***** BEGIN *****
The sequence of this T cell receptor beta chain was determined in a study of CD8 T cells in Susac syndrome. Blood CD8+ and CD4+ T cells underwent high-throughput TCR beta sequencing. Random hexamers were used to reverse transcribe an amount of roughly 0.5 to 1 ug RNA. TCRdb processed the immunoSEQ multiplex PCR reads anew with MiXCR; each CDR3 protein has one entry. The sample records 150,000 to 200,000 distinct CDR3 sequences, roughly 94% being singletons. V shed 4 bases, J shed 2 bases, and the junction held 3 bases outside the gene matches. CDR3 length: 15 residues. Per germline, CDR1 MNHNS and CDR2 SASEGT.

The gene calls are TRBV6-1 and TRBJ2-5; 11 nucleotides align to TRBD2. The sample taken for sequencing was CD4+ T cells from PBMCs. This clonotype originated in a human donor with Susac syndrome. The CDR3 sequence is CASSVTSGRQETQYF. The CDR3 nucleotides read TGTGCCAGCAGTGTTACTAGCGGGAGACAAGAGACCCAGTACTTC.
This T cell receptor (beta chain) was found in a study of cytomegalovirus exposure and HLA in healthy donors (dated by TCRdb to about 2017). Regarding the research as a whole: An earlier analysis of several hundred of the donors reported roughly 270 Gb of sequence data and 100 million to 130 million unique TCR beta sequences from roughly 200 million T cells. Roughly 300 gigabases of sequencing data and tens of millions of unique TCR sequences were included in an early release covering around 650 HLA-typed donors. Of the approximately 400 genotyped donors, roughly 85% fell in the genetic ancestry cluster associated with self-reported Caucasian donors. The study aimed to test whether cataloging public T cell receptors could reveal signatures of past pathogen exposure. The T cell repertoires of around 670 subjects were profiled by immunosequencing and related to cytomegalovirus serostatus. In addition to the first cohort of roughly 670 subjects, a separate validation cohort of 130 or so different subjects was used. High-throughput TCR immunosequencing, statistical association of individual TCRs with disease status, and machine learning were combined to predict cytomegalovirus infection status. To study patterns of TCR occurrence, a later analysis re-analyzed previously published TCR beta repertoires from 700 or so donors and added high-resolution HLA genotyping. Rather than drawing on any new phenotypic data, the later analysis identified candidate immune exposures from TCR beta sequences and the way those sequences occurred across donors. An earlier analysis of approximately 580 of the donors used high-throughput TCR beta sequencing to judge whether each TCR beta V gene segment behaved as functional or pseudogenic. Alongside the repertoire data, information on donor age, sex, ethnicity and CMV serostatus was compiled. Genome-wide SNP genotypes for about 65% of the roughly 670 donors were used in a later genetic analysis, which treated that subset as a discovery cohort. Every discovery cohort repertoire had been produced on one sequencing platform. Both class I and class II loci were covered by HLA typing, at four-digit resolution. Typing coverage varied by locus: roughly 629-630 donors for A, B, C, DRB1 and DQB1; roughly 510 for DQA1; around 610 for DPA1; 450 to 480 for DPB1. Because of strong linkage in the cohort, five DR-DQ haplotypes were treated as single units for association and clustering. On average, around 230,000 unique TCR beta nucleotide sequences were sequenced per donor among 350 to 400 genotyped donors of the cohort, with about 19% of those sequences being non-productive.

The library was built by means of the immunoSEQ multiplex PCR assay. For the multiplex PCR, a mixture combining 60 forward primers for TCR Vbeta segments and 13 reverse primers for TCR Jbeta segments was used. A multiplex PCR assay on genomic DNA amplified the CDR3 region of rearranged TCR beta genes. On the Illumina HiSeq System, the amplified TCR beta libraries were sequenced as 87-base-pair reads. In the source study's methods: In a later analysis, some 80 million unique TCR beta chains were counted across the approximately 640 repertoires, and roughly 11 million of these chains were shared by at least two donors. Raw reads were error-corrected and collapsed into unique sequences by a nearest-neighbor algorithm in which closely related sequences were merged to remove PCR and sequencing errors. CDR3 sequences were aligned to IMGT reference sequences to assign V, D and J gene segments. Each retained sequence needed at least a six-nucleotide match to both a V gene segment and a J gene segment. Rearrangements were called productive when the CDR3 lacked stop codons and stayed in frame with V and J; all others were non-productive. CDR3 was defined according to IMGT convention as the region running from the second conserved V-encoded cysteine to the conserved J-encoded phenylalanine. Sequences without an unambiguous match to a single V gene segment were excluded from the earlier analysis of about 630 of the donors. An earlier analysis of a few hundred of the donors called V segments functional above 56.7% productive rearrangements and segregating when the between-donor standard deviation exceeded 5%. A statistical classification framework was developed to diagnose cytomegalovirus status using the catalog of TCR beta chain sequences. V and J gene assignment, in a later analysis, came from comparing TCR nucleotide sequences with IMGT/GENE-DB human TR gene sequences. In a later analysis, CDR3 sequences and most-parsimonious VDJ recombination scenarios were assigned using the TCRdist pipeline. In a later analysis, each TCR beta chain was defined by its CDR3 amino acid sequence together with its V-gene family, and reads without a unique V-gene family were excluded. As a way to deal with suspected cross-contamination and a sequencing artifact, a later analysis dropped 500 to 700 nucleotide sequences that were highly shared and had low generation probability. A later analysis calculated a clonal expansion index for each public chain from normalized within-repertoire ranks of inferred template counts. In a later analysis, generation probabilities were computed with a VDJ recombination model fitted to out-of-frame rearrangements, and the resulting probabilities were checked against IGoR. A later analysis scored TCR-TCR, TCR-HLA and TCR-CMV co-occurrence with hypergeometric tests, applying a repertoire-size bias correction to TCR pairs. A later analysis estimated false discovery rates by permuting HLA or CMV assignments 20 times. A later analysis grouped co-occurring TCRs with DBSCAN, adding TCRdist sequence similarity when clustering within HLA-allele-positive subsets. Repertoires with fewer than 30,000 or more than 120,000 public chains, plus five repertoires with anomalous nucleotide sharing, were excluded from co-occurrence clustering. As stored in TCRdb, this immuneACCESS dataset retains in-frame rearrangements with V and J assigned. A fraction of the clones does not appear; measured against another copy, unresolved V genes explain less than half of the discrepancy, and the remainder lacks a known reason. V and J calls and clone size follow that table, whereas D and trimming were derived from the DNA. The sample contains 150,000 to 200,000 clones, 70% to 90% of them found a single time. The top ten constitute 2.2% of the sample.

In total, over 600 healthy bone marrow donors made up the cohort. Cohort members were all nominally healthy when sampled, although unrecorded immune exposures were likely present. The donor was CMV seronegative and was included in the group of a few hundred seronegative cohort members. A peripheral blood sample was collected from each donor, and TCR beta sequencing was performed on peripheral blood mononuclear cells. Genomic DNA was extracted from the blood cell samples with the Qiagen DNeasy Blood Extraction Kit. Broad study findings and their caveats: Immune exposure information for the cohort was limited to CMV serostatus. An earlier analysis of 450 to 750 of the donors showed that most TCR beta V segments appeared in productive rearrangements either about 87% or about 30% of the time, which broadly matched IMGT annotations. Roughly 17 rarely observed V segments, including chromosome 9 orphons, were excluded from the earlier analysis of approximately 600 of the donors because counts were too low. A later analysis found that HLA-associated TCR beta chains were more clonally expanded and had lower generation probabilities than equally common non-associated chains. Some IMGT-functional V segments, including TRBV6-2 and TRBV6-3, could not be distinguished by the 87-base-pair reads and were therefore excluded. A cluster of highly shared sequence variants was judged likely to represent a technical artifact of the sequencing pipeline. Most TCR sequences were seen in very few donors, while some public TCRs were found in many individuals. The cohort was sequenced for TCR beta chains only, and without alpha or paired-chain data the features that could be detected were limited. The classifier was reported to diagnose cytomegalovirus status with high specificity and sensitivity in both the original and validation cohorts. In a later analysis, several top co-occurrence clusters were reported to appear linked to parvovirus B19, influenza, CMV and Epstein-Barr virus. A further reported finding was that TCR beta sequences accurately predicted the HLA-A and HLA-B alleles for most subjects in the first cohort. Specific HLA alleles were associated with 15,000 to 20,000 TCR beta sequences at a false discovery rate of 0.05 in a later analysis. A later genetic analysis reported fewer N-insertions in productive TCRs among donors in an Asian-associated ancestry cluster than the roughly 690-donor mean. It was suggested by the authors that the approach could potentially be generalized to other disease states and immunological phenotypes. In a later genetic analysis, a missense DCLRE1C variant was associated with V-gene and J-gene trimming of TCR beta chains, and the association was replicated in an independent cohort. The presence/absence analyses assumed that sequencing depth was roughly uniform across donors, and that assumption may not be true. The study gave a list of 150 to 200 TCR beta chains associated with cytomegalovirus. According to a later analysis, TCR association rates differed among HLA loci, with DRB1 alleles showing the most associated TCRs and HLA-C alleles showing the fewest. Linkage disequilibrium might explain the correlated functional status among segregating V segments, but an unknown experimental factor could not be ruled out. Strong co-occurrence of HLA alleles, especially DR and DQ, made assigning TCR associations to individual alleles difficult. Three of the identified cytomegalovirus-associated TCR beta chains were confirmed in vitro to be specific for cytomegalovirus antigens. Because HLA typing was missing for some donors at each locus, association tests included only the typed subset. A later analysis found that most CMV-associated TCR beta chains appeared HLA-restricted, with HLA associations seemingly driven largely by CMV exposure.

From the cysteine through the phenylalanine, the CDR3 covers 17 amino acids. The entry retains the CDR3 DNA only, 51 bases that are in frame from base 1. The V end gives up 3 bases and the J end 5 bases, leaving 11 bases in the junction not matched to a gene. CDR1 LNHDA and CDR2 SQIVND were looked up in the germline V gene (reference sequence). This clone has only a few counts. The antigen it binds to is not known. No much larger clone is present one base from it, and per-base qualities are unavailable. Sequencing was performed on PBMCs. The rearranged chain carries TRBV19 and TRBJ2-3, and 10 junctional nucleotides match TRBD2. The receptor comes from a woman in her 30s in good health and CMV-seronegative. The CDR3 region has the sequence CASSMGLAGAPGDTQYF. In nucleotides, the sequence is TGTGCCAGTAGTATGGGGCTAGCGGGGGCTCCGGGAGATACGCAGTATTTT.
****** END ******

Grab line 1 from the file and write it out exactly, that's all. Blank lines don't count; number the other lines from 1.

The sequence of this T cell receptor beta chain was determined in a study of CD8 T cells in Susac syndrome. Blood CD8+ and CD4+ T cells underwent high-throughput TCR beta sequencing. Random hexamers were used to reverse transcribe an amount of roughly 0.5 to 1 ug RNA. TCRdb processed the immunoSEQ multiplex PCR reads anew with MiXCR; each CDR3 protein has one entry. The sample records 150,000 to 200,000 distinct CDR3 sequences, roughly 94% being singletons. V shed 4 bases, J shed 2 bases, and the junction held 3 bases outside the gene matches. CDR3 length: 15 residues. Per germline, CDR1 MNHNS and CDR2 SASEGT.